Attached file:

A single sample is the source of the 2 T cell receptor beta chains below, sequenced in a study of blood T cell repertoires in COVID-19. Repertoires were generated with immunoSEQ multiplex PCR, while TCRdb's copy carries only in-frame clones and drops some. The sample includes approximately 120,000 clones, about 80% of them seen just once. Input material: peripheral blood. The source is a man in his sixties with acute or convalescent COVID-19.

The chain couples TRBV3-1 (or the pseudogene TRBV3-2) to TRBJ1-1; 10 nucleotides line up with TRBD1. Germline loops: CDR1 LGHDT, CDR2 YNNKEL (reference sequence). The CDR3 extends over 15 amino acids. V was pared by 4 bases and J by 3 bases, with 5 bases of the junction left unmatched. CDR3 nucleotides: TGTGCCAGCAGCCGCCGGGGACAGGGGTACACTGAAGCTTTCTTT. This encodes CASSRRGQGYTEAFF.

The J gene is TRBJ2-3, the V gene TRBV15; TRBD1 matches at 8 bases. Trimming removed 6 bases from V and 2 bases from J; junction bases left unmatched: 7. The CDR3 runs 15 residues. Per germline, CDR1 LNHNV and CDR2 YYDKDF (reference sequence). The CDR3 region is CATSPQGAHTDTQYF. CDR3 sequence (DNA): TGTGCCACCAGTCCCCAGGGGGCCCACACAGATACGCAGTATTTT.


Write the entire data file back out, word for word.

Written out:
A single sample is the source of the 2 T cell receptor beta chains below, sequenced in a study of blood T cell repertoires in COVID-19. Repertoires were generated with immunoSEQ multiplex PCR, while TCRdb's copy carries only in-frame clones and drops some. The sample includes approximately 120,000 clones, about 80% of them seen just once. Input material: peripheral blood. The source is a man in his sixties with acute or convalescent COVID-19.

The chain couples TRBV3-1 (or the pseudogene TRBV3-2) to TRBJ1-1; 10 nucleotides line up with TRBD1. Germline loops: CDR1 LGHDT, CDR2 YNNKEL (reference sequence). The CDR3 extends over 15 amino acids. V was pared by 4 bases and J by 3 bases, with 5 bases of the junction left unmatched. CDR3 nucleotides: TGTGCCAGCAGCCGCCGGGGACAGGGGTACACTGAAGCTTTCTTT. This encodes CASSRRGQGYTEAFF.

The J gene is TRBJ2-3, the V gene TRBV15; TRBD1 matches at 8 bases. Trimming removed 6 bases from V and 2 bases from J; junction bases left unmatched: 7. The CDR3 runs 15 residues. Per germline, CDR1 LNHNV and CDR2 YYDKDF (reference sequence). The CDR3 region is CATSPQGAHTDTQYF. CDR3 sequence (DNA): TGTGCCACCAGTCCCCAGGGGGCCCACACAGATACGCAGTATTTT.